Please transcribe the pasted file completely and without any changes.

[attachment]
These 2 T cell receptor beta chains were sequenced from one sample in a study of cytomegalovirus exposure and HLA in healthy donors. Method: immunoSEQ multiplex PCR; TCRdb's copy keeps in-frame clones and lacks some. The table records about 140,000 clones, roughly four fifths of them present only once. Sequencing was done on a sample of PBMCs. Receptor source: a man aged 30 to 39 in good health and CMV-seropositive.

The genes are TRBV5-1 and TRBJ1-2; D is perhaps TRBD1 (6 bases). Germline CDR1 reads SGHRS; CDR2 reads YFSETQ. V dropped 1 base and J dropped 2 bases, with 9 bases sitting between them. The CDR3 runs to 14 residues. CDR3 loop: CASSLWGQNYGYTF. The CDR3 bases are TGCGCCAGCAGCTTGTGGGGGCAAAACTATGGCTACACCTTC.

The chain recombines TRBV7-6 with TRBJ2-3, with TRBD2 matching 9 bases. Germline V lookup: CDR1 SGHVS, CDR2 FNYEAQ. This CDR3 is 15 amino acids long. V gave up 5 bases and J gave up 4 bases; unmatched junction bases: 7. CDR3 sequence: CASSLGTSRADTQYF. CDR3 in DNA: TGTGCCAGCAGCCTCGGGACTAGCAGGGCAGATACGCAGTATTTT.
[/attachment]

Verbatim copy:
These 2 T cell receptor beta chains were sequenced from one sample in a study of cytomegalovirus exposure and HLA in healthy donors. Method: immunoSEQ multiplex PCR; TCRdb's copy keeps in-frame clones and lacks some. The table records about 140,000 clones, roughly four fifths of them present only once. Sequencing was done on a sample of PBMCs. Receptor source: a man aged 30 to 39 in good health and CMV-seropositive.

The genes are TRBV5-1 and TRBJ1-2; D is perhaps TRBD1 (6 bases). Germline CDR1 reads SGHRS; CDR2 reads YFSETQ. V dropped 1 base and J dropped 2 bases, with 9 bases sitting between them. The CDR3 runs to 14 residues. CDR3 loop: CASSLWGQNYGYTF. The CDR3 bases are TGCGCCAGCAGCTTGTGGGGGCAAAACTATGGCTACACCTTC.

The chain recombines TRBV7-6 with TRBJ2-3, with TRBD2 matching 9 bases. Germline V lookup: CDR1 SGHVS, CDR2 FNYEAQ. This CDR3 is 15 amino acids long. V gave up 5 bases and J gave up 4 bases; unmatched junction bases: 7. CDR3 sequence: CASSLGTSRADTQYF. CDR3 in DNA: TGTGCCAGCAGCCTCGGGACTAGCAGGGCAGATACGCAGTATTTT.